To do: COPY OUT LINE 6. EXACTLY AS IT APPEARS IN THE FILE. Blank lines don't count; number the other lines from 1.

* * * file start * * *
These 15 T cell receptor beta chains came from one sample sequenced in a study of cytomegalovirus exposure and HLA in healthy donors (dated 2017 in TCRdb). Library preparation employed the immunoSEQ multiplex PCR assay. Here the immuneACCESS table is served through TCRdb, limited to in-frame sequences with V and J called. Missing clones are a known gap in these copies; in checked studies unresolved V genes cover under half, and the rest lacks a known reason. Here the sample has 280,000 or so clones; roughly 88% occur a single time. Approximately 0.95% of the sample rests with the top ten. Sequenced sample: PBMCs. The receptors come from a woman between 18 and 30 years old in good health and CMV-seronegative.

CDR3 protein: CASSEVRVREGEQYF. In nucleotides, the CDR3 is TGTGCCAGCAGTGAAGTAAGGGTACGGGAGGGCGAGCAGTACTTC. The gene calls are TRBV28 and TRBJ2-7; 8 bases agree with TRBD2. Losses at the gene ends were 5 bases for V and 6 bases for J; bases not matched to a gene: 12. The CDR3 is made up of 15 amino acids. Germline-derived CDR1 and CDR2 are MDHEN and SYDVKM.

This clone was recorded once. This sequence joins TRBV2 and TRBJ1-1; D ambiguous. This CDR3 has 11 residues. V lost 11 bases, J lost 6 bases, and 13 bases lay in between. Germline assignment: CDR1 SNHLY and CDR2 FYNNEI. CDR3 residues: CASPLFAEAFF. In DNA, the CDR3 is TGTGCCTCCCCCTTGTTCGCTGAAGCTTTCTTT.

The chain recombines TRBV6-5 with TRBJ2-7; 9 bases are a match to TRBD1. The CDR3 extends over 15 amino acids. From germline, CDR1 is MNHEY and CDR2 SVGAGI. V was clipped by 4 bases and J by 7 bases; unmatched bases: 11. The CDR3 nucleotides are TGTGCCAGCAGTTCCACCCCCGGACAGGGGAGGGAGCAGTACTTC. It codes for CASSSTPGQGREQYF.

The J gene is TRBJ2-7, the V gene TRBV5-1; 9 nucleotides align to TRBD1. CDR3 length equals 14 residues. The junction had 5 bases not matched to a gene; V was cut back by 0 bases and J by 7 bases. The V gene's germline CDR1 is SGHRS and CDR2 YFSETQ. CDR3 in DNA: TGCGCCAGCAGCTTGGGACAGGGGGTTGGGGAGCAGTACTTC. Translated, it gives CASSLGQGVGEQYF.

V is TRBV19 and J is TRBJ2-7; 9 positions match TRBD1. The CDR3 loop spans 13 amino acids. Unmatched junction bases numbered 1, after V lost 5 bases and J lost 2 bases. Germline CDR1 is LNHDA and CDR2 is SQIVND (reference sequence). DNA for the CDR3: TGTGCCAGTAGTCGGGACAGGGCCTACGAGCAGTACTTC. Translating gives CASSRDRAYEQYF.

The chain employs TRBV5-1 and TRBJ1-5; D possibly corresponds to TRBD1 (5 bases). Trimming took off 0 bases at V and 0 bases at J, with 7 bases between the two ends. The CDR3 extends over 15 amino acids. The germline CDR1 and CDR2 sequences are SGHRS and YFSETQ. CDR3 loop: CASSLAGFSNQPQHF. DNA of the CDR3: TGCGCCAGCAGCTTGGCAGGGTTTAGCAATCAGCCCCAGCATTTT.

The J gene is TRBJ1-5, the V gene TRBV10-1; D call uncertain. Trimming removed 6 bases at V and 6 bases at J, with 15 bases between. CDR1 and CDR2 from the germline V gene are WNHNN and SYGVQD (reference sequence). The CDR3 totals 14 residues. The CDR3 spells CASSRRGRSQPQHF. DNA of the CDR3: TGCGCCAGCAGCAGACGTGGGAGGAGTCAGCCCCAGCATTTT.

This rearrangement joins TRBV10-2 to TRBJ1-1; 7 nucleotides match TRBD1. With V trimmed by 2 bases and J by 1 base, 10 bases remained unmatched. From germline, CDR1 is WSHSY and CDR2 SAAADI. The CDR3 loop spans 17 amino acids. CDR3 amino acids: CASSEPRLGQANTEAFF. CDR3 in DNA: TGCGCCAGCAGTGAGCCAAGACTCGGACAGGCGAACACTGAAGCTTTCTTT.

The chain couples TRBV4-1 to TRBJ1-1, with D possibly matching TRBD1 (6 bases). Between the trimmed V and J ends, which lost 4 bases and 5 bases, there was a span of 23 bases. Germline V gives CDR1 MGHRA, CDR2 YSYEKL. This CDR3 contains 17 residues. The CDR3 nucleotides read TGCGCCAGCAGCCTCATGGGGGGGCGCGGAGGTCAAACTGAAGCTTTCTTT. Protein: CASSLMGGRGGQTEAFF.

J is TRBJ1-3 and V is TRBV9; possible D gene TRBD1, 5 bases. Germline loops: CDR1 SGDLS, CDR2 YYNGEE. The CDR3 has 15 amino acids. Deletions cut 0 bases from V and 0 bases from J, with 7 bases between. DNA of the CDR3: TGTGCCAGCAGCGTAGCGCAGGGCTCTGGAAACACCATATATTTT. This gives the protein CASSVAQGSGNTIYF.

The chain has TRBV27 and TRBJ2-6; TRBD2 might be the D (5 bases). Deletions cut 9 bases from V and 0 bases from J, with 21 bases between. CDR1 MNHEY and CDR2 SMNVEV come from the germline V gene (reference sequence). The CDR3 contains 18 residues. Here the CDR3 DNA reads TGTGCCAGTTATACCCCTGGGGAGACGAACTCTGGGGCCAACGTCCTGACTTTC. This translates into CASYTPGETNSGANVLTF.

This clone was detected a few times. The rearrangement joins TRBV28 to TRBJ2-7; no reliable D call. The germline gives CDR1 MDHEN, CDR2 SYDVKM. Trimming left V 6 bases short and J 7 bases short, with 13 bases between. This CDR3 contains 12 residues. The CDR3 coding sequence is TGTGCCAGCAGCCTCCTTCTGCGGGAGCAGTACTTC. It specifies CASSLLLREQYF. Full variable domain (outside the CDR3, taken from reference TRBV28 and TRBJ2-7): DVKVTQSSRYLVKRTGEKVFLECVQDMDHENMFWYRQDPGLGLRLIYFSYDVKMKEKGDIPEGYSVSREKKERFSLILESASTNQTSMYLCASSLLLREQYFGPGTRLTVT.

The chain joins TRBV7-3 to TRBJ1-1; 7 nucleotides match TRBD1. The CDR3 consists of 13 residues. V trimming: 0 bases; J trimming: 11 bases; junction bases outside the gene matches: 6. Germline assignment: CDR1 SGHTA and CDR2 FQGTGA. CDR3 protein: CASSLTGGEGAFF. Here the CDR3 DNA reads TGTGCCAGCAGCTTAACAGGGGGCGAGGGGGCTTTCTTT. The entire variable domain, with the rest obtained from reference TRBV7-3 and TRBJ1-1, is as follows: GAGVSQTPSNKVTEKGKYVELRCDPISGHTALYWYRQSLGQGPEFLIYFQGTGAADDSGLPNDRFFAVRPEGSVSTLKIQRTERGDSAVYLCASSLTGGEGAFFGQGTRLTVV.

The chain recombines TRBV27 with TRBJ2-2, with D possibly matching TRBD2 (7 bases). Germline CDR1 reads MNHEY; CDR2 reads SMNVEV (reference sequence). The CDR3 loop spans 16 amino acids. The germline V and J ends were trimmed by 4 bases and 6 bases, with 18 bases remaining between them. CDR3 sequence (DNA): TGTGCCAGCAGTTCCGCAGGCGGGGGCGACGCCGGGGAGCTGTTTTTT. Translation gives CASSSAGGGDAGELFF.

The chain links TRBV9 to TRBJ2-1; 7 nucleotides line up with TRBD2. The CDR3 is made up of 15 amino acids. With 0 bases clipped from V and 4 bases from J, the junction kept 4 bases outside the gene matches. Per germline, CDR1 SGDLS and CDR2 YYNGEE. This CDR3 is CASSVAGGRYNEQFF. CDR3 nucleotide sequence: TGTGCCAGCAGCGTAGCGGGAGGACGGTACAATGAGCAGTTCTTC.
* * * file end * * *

V is TRBV19 and J is TRBJ2-7; 9 positions match TRBD1. The CDR3 loop spans 13 amino acids. Unmatched junction bases numbered 1, after V lost 5 bases and J lost 2 bases. Germline CDR1 is LNHDA and CDR2 is SQIVND (reference sequence). DNA for the CDR3: TGTGCCAGTAGTCGGGACAGGGCCTACGAGCAGTACTTC. Translating gives CASSRDRAYEQYF.